The Ontario Electrical Safety Report (OESR) is the only document in Canada and one of the few globally that compiles and publishes electrical safety data yearly, and is recognized for its rigorous safety reporting. Data presented in this report have been collected from multiple sources, investigations, and root-cause analyses. The OESR would not be possible without the collaboration of our safety partners: Office of the Chief Coroner, Ministry of Labour, Skills, Training and Development, Office of the Fire Marshal and Emergency Management, Canadian Institute of Health Information, and Workplace Safety and Insurance Board of Ontario.
In its 20th edition, the OESR provides a comprehensive collection of data and analysis that helps to make Ontario a safer place to live, work and play free from electrical harm. This report is used by the ESA and others to better understand the dynamics of electrical safety and to encourage the development of initiatives to improve the status of electrical safety in the province.
There were four fatalities in 2020, which is slightly lower than previous years. However, that may be a reflection of the changing work patterns during the pandemic (changing work environments, more people working from home and numerous lock-downs). The fatalities are largely concentrated among males under 30, indicating there is education and awareness work to be done with this group.
Between 2011 and 2020, there has been a downward trend in the total rate of electrical-related fatalities. The five-year average rate of electrocution and burn fatalities, and electrical fire fatalities (where the ignition source was identified to be electrical), have continued to decrease when compared to the previous time period. Progress has been made to reduce the number of fatalities and injuries, yet the causes and contexts of serious incidents remain the same. Concerted efforts remain essential for rates to continue to decrease.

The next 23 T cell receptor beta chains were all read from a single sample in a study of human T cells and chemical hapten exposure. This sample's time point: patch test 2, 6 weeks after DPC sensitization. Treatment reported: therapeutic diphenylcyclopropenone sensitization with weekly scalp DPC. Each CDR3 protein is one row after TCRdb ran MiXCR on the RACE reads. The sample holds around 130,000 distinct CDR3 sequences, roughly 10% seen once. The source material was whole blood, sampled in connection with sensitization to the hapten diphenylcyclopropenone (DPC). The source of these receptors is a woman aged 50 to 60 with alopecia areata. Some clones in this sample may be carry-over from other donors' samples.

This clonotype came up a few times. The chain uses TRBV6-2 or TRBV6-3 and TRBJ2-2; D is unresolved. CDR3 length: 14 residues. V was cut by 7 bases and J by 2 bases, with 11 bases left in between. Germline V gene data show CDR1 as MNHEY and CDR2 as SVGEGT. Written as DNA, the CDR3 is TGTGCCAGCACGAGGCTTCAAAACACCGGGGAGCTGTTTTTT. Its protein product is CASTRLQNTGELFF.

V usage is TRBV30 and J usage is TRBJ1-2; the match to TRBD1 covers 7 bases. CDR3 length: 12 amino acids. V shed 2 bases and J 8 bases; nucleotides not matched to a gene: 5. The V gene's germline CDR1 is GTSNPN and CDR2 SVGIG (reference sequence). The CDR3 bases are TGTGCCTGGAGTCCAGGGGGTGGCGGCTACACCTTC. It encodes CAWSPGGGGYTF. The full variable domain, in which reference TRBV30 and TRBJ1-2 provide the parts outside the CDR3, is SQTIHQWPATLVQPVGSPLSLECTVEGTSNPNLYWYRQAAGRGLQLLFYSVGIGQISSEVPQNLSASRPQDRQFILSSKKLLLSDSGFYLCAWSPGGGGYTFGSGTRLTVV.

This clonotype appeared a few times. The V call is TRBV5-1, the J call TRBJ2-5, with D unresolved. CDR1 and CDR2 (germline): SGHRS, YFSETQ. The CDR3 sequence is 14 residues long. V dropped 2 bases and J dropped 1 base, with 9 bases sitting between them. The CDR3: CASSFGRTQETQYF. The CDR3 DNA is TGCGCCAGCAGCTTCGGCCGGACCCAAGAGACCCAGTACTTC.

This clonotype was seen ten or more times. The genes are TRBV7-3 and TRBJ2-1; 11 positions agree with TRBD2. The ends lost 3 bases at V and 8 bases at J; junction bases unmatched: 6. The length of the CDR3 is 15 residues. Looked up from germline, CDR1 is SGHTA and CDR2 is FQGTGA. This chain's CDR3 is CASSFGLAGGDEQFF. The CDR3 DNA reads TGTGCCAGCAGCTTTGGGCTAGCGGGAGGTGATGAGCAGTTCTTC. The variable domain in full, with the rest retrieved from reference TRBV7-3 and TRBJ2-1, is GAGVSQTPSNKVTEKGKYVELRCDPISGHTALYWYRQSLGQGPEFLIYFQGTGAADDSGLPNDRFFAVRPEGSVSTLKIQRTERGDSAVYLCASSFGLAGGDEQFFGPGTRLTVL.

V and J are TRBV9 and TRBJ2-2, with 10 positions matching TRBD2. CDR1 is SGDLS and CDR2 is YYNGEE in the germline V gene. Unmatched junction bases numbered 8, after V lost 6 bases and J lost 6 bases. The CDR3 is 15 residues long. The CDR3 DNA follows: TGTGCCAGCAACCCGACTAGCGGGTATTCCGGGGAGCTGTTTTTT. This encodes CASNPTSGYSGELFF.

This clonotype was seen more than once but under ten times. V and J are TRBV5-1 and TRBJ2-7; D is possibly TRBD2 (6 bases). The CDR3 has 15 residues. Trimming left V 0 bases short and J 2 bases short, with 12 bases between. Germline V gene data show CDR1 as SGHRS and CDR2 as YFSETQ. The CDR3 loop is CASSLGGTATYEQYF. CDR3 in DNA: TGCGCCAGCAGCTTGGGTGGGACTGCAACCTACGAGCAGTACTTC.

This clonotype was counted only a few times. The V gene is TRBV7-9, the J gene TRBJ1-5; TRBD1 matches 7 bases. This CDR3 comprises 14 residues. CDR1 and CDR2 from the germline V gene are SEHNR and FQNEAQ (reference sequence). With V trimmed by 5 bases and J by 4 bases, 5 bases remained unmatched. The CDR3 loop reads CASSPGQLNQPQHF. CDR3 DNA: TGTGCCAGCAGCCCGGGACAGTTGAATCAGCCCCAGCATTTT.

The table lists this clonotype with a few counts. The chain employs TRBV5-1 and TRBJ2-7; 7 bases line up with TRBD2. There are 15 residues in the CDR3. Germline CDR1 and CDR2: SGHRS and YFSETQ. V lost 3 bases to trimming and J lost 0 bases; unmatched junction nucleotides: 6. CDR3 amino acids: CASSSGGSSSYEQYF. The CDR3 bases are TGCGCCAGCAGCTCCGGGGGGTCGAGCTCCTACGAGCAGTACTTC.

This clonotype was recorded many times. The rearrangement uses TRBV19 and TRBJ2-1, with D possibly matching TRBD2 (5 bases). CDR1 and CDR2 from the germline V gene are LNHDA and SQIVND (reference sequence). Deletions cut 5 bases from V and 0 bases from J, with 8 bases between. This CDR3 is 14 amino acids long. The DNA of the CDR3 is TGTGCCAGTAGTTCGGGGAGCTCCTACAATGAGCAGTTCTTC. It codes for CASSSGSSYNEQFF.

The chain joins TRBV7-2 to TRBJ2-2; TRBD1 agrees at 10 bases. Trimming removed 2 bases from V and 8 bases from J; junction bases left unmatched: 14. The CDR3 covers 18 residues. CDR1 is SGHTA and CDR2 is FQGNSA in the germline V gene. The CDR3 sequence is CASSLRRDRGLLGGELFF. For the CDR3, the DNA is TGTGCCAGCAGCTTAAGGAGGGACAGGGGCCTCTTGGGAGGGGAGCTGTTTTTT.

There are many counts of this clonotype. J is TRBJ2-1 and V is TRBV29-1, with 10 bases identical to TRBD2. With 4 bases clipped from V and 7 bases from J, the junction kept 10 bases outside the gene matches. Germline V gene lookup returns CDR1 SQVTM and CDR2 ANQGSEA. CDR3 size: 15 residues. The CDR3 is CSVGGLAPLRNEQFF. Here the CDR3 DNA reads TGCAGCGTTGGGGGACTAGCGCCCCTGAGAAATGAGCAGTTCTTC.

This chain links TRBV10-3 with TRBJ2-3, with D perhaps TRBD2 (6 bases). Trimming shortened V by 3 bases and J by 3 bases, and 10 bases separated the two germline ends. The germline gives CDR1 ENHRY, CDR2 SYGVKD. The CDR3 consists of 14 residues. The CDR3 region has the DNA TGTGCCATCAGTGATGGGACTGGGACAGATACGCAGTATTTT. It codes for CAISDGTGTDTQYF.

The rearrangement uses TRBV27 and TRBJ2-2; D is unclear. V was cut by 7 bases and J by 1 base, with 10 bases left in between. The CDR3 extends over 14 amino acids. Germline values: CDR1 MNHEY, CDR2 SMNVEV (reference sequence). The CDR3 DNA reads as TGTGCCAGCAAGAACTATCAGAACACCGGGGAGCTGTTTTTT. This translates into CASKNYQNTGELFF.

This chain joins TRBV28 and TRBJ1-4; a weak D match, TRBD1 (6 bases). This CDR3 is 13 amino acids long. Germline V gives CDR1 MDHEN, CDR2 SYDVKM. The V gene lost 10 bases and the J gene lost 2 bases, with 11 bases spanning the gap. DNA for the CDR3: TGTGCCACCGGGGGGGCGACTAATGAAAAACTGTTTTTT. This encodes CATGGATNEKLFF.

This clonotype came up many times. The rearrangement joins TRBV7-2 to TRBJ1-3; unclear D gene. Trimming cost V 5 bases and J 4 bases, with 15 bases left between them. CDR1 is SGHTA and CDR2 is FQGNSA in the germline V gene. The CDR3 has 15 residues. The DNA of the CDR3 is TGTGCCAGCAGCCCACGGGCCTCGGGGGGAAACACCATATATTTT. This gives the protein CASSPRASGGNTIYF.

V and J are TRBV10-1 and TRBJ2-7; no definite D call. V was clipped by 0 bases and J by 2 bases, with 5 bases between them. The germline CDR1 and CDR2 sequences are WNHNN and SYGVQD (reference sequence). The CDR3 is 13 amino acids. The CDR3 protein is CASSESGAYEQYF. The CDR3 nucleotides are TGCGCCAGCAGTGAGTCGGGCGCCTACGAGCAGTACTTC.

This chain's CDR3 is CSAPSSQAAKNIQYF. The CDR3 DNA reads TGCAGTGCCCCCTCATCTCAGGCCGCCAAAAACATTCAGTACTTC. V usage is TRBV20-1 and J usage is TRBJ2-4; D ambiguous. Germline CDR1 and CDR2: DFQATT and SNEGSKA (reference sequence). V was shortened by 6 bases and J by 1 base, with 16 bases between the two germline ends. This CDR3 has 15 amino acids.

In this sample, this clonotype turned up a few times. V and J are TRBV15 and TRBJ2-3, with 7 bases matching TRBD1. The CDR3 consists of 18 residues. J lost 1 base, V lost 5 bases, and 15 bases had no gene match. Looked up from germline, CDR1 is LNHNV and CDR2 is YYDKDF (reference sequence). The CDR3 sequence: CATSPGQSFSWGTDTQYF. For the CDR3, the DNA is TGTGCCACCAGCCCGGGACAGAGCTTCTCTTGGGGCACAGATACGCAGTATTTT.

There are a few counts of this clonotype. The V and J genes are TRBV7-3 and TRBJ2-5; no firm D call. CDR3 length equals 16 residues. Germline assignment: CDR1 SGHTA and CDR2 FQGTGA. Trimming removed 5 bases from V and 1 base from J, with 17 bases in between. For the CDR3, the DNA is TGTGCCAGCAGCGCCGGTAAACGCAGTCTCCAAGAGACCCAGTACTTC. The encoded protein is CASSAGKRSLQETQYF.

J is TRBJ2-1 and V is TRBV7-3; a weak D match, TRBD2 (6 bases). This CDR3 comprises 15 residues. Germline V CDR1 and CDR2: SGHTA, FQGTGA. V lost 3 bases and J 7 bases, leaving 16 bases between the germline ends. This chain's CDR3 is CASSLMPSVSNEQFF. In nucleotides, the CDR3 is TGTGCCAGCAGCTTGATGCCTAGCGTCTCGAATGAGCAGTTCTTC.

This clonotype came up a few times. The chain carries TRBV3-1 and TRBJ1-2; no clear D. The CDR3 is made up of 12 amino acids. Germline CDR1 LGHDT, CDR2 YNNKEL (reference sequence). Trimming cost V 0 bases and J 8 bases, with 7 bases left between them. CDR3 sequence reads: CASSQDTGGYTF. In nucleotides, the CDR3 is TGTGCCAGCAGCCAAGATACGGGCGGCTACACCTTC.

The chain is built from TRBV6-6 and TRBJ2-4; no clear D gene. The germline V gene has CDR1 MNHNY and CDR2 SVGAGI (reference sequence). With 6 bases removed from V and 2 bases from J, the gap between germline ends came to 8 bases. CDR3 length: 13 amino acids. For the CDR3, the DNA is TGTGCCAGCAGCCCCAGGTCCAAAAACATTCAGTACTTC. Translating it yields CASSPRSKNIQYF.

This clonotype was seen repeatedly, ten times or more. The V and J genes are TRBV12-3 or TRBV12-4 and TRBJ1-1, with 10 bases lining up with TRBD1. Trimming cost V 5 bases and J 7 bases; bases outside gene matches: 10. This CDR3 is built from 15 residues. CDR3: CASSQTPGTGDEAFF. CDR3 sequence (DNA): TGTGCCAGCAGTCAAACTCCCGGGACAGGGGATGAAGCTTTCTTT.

The ESA uses incident data from the OESR to identify areas that present the greatest risk to Ontarians, to monitor changes in incidence, and to identify emerging risks and trends. Based on the data collected in the past ten years, the ESA has identified that the majority of electrical injuries and fatalities occur in specific areas. Over 70% of all electrical-related injuries and fatalities occur in four specific areas:
Electrical trade workers
Misuse of electrical products and unapproved/counterfeit products
Electrical-related Fatalities and Incidents Over the Past Ten Years (2011–2020)
Electrical-related Fatalities and Injuries
Electrical fatalities from occupational and non-occupational settings.
Incidents from utility-related equipment, includes electrical equipment and devices used by Local Distribution Companies (LDCs), privately owned companies, or property owners that distribute electricity to customers’ facilities or buildings.
Overview of Fires in Ontario
Electrical fires from appliances, cooking equipment, lighting equipment, other electrical and mechanical equipment, and processing equipment, as defined by the Ontario Office of the Fire Marshal and Emergency Management.
See how ESA protects the Ontario public against potentially unsafe electrical products in the marketplace.
These are just a few of the electrical incidents reported and reviewed by the ESA. For a full list of incidents, see the 2020 OESR (Appendix A/page 86).
Occupational, Powerline and Utility Infrastructure, Cause: Improper procedure
Property damage from contact between garbage truck and secondary conductors. No Electrical Injuries/Fatalities to Person.
Occupational, Cause: Improper installation
Property damage from fire originating from incorrect wiring to its electrical service panel. No Electrical Injuries/Fatalities to Person.
Non-occupational, Cause: Improper installation
Person was injured from back fence rail due to it being energized from the damaged insulation of a 120 V supply conductor that created a conductive path to the contact point. Electrical Injury to Person.
Non-occupational, Cause: Misadventure
Property damage from fire from a fuse panel due to power theft. No Electrical Injuries/Fatalities to Person.